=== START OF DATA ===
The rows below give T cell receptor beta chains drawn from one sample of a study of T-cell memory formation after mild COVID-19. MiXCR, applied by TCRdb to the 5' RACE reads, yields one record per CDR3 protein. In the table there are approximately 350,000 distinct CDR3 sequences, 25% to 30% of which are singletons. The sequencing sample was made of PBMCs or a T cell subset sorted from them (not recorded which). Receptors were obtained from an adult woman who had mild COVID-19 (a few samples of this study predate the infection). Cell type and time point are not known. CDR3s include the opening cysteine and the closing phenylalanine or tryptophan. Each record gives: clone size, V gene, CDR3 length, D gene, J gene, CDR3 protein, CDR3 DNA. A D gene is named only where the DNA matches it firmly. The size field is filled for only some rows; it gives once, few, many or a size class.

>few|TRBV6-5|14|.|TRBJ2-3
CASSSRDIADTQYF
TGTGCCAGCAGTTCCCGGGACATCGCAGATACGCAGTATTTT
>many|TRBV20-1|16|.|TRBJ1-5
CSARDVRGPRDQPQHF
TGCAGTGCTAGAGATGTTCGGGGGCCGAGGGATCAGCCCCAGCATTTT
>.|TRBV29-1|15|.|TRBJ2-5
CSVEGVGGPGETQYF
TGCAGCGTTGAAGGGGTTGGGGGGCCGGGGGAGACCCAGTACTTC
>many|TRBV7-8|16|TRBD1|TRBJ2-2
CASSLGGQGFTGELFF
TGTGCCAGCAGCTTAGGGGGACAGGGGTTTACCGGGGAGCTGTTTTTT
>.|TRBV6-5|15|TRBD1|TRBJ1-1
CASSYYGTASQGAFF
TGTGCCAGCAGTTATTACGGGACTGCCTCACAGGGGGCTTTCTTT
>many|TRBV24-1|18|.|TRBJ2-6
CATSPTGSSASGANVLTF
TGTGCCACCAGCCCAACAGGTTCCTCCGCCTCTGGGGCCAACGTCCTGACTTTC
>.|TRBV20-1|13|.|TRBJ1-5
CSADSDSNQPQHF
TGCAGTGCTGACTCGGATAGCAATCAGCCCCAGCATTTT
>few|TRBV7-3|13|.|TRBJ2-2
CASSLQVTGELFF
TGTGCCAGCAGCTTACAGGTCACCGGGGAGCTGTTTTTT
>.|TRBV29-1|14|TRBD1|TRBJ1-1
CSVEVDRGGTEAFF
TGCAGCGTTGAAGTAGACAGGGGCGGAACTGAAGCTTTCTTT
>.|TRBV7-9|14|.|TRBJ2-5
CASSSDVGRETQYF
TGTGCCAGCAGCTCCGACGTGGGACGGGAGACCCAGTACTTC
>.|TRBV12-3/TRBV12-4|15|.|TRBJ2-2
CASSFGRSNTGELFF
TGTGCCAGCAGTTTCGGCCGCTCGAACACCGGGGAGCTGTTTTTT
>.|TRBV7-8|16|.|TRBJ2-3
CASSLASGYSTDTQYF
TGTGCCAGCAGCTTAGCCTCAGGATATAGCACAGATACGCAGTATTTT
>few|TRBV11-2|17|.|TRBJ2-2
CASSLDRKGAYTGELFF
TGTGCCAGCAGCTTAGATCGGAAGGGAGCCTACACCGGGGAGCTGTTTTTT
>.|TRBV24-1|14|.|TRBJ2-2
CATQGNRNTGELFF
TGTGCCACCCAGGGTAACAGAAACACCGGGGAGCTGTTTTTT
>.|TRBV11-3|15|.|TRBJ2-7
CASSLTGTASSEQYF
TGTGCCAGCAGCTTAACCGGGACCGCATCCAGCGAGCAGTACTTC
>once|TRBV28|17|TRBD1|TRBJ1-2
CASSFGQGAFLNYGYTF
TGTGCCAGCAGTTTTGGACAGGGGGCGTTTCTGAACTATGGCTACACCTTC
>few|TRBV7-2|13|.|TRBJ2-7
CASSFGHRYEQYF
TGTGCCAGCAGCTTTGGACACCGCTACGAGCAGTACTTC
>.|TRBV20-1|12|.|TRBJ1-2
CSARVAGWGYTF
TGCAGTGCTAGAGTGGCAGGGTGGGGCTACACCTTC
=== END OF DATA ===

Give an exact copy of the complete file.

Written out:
The rows below give T cell receptor beta chains drawn from one sample of a study of T-cell memory formation after mild COVID-19. MiXCR, applied by TCRdb to the 5' RACE reads, yields one record per CDR3 protein. In the table there are approximately 350,000 distinct CDR3 sequences, 25% to 30% of which are singletons. The sequencing sample was made of PBMCs or a T cell subset sorted from them (not recorded which). Receptors were obtained from an adult woman who had mild COVID-19 (a few samples of this study predate the infection). Cell type and time point are not known. CDR3s include the opening cysteine and the closing phenylalanine or tryptophan. Each record gives: clone size, V gene, CDR3 length, D gene, J gene, CDR3 protein, CDR3 DNA. A D gene is named only where the DNA matches it firmly. The size field is filled for only some rows; it gives once, few, many or a size class.

>few|TRBV6-5|14|.|TRBJ2-3
CASSSRDIADTQYF
TGTGCCAGCAGTTCCCGGGACATCGCAGATACGCAGTATTTT
>many|TRBV20-1|16|.|TRBJ1-5
CSARDVRGPRDQPQHF
TGCAGTGCTAGAGATGTTCGGGGGCCGAGGGATCAGCCCCAGCATTTT
>.|TRBV29-1|15|.|TRBJ2-5
CSVEGVGGPGETQYF
TGCAGCGTTGAAGGGGTTGGGGGGCCGGGGGAGACCCAGTACTTC
>many|TRBV7-8|16|TRBD1|TRBJ2-2
CASSLGGQGFTGELFF
TGTGCCAGCAGCTTAGGGGGACAGGGGTTTACCGGGGAGCTGTTTTTT
>.|TRBV6-5|15|TRBD1|TRBJ1-1
CASSYYGTASQGAFF
TGTGCCAGCAGTTATTACGGGACTGCCTCACAGGGGGCTTTCTTT
>many|TRBV24-1|18|.|TRBJ2-6
CATSPTGSSASGANVLTF
TGTGCCACCAGCCCAACAGGTTCCTCCGCCTCTGGGGCCAACGTCCTGACTTTC
>.|TRBV20-1|13|.|TRBJ1-5
CSADSDSNQPQHF
TGCAGTGCTGACTCGGATAGCAATCAGCCCCAGCATTTT
>few|TRBV7-3|13|.|TRBJ2-2
CASSLQVTGELFF
TGTGCCAGCAGCTTACAGGTCACCGGGGAGCTGTTTTTT
>.|TRBV29-1|14|TRBD1|TRBJ1-1
CSVEVDRGGTEAFF
TGCAGCGTTGAAGTAGACAGGGGCGGAACTGAAGCTTTCTTT
>.|TRBV7-9|14|.|TRBJ2-5
CASSSDVGRETQYF
TGTGCCAGCAGCTCCGACGTGGGACGGGAGACCCAGTACTTC
>.|TRBV12-3/TRBV12-4|15|.|TRBJ2-2
CASSFGRSNTGELFF
TGTGCCAGCAGTTTCGGCCGCTCGAACACCGGGGAGCTGTTTTTT
>.|TRBV7-8|16|.|TRBJ2-3
CASSLASGYSTDTQYF
TGTGCCAGCAGCTTAGCCTCAGGATATAGCACAGATACGCAGTATTTT
>few|TRBV11-2|17|.|TRBJ2-2
CASSLDRKGAYTGELFF
TGTGCCAGCAGCTTAGATCGGAAGGGAGCCTACACCGGGGAGCTGTTTTTT
>.|TRBV24-1|14|.|TRBJ2-2
CATQGNRNTGELFF
TGTGCCACCCAGGGTAACAGAAACACCGGGGAGCTGTTTTTT
>.|TRBV11-3|15|.|TRBJ2-7
CASSLTGTASSEQYF
TGTGCCAGCAGCTTAACCGGGACCGCATCCAGCGAGCAGTACTTC
>once|TRBV28|17|TRBD1|TRBJ1-2
CASSFGQGAFLNYGYTF
TGTGCCAGCAGTTTTGGACAGGGGGCGTTTCTGAACTATGGCTACACCTTC
>few|TRBV7-2|13|.|TRBJ2-7
CASSFGHRYEQYF
TGTGCCAGCAGCTTTGGACACCGCTACGAGCAGTACTTC
>.|TRBV20-1|12|.|TRBJ1-2
CSARVAGWGYTF
TGCAGTGCTAGAGTGGCAGGGTGGGGCTACACCTTC